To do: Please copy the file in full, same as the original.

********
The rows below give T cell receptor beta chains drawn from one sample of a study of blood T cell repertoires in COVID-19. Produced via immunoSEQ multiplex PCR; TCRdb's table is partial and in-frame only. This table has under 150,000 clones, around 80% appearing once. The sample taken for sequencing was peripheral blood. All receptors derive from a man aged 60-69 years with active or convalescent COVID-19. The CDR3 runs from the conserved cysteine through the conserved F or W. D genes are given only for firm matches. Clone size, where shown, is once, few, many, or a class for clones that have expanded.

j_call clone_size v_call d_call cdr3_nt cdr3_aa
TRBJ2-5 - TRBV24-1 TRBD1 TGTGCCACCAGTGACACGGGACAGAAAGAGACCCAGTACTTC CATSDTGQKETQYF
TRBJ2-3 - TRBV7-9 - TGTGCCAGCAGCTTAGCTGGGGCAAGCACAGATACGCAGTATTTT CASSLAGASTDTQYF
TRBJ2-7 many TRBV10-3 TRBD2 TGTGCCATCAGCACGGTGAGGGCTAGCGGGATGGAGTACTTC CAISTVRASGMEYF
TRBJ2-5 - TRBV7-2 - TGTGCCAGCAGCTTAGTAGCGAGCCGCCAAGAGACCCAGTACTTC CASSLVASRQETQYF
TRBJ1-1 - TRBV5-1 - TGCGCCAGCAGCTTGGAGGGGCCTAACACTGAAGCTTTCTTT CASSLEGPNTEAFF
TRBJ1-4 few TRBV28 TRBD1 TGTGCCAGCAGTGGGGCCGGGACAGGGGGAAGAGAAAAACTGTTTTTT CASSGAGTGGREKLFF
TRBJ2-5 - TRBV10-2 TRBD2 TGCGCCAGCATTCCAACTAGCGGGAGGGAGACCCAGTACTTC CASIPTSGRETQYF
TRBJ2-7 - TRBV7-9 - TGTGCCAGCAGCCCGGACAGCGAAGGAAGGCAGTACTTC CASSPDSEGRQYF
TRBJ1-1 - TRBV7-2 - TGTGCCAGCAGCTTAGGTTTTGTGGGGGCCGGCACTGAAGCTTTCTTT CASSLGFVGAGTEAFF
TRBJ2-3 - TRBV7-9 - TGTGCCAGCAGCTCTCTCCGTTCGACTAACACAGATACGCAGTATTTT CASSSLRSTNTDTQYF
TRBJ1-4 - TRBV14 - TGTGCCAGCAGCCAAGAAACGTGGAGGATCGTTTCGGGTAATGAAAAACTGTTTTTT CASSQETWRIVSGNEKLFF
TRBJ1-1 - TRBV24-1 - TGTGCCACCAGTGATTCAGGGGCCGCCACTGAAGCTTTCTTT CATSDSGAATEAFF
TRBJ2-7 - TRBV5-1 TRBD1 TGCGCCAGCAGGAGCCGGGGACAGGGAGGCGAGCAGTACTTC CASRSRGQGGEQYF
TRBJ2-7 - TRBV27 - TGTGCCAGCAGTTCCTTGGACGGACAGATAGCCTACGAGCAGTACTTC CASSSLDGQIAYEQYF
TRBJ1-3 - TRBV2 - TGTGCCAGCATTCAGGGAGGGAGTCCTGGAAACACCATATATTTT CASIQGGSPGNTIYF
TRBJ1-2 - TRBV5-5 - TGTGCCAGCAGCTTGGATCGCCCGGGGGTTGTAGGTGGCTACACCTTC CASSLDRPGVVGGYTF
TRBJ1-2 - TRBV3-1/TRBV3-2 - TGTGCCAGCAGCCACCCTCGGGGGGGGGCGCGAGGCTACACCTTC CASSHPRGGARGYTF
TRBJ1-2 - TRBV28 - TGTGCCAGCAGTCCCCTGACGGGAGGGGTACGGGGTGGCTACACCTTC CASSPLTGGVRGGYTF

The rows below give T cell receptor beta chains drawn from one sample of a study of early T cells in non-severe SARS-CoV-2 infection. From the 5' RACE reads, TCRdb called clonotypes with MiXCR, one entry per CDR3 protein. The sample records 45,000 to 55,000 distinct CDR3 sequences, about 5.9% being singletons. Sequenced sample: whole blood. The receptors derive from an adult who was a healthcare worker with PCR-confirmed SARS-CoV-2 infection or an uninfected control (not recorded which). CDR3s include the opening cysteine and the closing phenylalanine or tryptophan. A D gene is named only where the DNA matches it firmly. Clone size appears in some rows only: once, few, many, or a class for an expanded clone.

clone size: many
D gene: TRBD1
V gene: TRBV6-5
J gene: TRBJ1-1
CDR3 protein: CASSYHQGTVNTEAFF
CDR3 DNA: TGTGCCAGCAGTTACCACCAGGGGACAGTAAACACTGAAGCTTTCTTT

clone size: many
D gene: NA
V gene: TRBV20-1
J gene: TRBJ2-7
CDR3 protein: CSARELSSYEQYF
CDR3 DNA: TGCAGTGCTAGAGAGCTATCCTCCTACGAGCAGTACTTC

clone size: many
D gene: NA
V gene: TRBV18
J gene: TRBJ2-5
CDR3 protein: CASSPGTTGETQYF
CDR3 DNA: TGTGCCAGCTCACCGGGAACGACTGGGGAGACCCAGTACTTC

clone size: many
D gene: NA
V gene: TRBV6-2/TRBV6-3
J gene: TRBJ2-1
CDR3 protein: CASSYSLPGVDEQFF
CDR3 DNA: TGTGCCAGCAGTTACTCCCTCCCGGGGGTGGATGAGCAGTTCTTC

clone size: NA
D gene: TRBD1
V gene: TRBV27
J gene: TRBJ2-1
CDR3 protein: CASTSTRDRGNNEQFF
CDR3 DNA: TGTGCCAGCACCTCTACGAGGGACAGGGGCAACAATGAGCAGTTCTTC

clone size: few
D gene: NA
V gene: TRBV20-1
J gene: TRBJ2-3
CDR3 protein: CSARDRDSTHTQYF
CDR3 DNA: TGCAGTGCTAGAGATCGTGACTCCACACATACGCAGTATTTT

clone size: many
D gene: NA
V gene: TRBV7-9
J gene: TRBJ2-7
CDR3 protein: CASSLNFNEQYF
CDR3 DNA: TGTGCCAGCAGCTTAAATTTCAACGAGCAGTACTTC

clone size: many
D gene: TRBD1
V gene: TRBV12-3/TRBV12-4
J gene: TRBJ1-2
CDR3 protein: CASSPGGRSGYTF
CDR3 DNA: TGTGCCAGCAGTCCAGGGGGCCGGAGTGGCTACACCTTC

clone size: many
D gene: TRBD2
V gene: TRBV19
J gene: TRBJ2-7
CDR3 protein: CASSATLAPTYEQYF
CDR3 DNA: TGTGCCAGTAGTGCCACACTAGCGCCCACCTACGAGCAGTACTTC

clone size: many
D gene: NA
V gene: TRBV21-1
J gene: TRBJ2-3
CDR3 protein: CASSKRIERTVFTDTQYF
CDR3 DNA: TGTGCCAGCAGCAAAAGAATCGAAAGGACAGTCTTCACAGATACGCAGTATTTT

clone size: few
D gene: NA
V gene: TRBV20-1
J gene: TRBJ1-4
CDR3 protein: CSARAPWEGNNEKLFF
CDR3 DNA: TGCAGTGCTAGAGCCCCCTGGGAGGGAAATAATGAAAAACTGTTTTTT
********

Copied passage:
The rows below give T cell receptor beta chains drawn from one sample of a study of blood T cell repertoires in COVID-19. Produced via immunoSEQ multiplex PCR; TCRdb's table is partial and in-frame only. This table has under 150,000 clones, around 80% appearing once. The sample taken for sequencing was peripheral blood. All receptors derive from a man aged 60-69 years with active or convalescent COVID-19. The CDR3 runs from the conserved cysteine through the conserved F or W. D genes are given only for firm matches. Clone size, where shown, is once, few, many, or a class for clones that have expanded.

j_call clone_size v_call d_call cdr3_nt cdr3_aa
TRBJ2-5 - TRBV24-1 TRBD1 TGTGCCACCAGTGACACGGGACAGAAAGAGACCCAGTACTTC CATSDTGQKETQYF
TRBJ2-3 - TRBV7-9 - TGTGCCAGCAGCTTAGCTGGGGCAAGCACAGATACGCAGTATTTT CASSLAGASTDTQYF
TRBJ2-7 many TRBV10-3 TRBD2 TGTGCCATCAGCACGGTGAGGGCTAGCGGGATGGAGTACTTC CAISTVRASGMEYF
TRBJ2-5 - TRBV7-2 - TGTGCCAGCAGCTTAGTAGCGAGCCGCCAAGAGACCCAGTACTTC CASSLVASRQETQYF
TRBJ1-1 - TRBV5-1 - TGCGCCAGCAGCTTGGAGGGGCCTAACACTGAAGCTTTCTTT CASSLEGPNTEAFF
TRBJ1-4 few TRBV28 TRBD1 TGTGCCAGCAGTGGGGCCGGGACAGGGGGAAGAGAAAAACTGTTTTTT CASSGAGTGGREKLFF
TRBJ2-5 - TRBV10-2 TRBD2 TGCGCCAGCATTCCAACTAGCGGGAGGGAGACCCAGTACTTC CASIPTSGRETQYF
TRBJ2-7 - TRBV7-9 - TGTGCCAGCAGCCCGGACAGCGAAGGAAGGCAGTACTTC CASSPDSEGRQYF
TRBJ1-1 - TRBV7-2 - TGTGCCAGCAGCTTAGGTTTTGTGGGGGCCGGCACTGAAGCTTTCTTT CASSLGFVGAGTEAFF
TRBJ2-3 - TRBV7-9 - TGTGCCAGCAGCTCTCTCCGTTCGACTAACACAGATACGCAGTATTTT CASSSLRSTNTDTQYF
TRBJ1-4 - TRBV14 - TGTGCCAGCAGCCAAGAAACGTGGAGGATCGTTTCGGGTAATGAAAAACTGTTTTTT CASSQETWRIVSGNEKLFF
TRBJ1-1 - TRBV24-1 - TGTGCCACCAGTGATTCAGGGGCCGCCACTGAAGCTTTCTTT CATSDSGAATEAFF
TRBJ2-7 - TRBV5-1 TRBD1 TGCGCCAGCAGGAGCCGGGGACAGGGAGGCGAGCAGTACTTC CASRSRGQGGEQYF
TRBJ2-7 - TRBV27 - TGTGCCAGCAGTTCCTTGGACGGACAGATAGCCTACGAGCAGTACTTC CASSSLDGQIAYEQYF
TRBJ1-3 - TRBV2 - TGTGCCAGCATTCAGGGAGGGAGTCCTGGAAACACCATATATTTT CASIQGGSPGNTIYF
TRBJ1-2 - TRBV5-5 - TGTGCCAGCAGCTTGGATCGCCCGGGGGTTGTAGGTGGCTACACCTTC CASSLDRPGVVGGYTF
TRBJ1-2 - TRBV3-1/TRBV3-2 - TGTGCCAGCAGCCACCCTCGGGGGGGGGCGCGAGGCTACACCTTC CASSHPRGGARGYTF
TRBJ1-2 - TRBV28 - TGTGCCAGCAGTCCCCTGACGGGAGGGGTACGGGGTGGCTACACCTTC CASSPLTGGVRGGYTF

The rows below give T cell receptor beta chains drawn from one sample of a study of early T cells in non-severe SARS-CoV-2 infection. From the 5' RACE reads, TCRdb called clonotypes with MiXCR, one entry per CDR3 protein. The sample records 45,000 to 55,000 distinct CDR3 sequences, about 5.9% being singletons. Sequenced sample: whole blood. The receptors derive from an adult who was a healthcare worker with PCR-confirmed SARS-CoV-2 infection or an uninfected control (not recorded which). CDR3s include the opening cysteine and the closing phenylalanine or tryptophan. A D gene is named only where the DNA matches it firmly. Clone size appears in some rows only: once, few, many, or a class for an expanded clone.

clone size: many
D gene: TRBD1
V gene: TRBV6-5
J gene: TRBJ1-1
CDR3 protein: CASSYHQGTVNTEAFF
CDR3 DNA: TGTGCCAGCAGTTACCACCAGGGGACAGTAAACACTGAAGCTTTCTTT

clone size: many
D gene: NA
V gene: TRBV20-1
J gene: TRBJ2-7
CDR3 protein: CSARELSSYEQYF
CDR3 DNA: TGCAGTGCTAGAGAGCTATCCTCCTACGAGCAGTACTTC

clone size: many
D gene: NA
V gene: TRBV18
J gene: TRBJ2-5
CDR3 protein: CASSPGTTGETQYF
CDR3 DNA: TGTGCCAGCTCACCGGGAACGACTGGGGAGACCCAGTACTTC

clone size: many
D gene: NA
V gene: TRBV6-2/TRBV6-3
J gene: TRBJ2-1
CDR3 protein: CASSYSLPGVDEQFF
CDR3 DNA: TGTGCCAGCAGTTACTCCCTCCCGGGGGTGGATGAGCAGTTCTTC

clone size: NA
D gene: TRBD1
V gene: TRBV27
J gene: TRBJ2-1
CDR3 protein: CASTSTRDRGNNEQFF
CDR3 DNA: TGTGCCAGCACCTCTACGAGGGACAGGGGCAACAATGAGCAGTTCTTC

clone size: few
D gene: NA
V gene: TRBV20-1
J gene: TRBJ2-3
CDR3 protein: CSARDRDSTHTQYF
CDR3 DNA: TGCAGTGCTAGAGATCGTGACTCCACACATACGCAGTATTTT

clone size: many
D gene: NA
V gene: TRBV7-9
J gene: TRBJ2-7
CDR3 protein: CASSLNFNEQYF
CDR3 DNA: TGTGCCAGCAGCTTAAATTTCAACGAGCAGTACTTC

clone size: many
D gene: TRBD1
V gene: TRBV12-3/TRBV12-4
J gene: TRBJ1-2
CDR3 protein: CASSPGGRSGYTF
CDR3 DNA: TGTGCCAGCAGTCCAGGGGGCCGGAGTGGCTACACCTTC

clone size: many
D gene: TRBD2
V gene: TRBV19
J gene: TRBJ2-7
CDR3 protein: CASSATLAPTYEQYF
CDR3 DNA: TGTGCCAGTAGTGCCACACTAGCGCCCACCTACGAGCAGTACTTC

clone size: many
D gene: NA
V gene: TRBV21-1
J gene: TRBJ2-3
CDR3 protein: CASSKRIERTVFTDTQYF
CDR3 DNA: TGTGCCAGCAGCAAAAGAATCGAAAGGACAGTCTTCACAGATACGCAGTATTTT

clone size: few
D gene: NA
V gene: TRBV20-1
J gene: TRBJ1-4
CDR3 protein: CSARAPWEGNNEKLFF
CDR3 DNA: TGCAGTGCTAGAGCCCCCTGGGAGGGAAATAATGAAAAACTGTTTTTT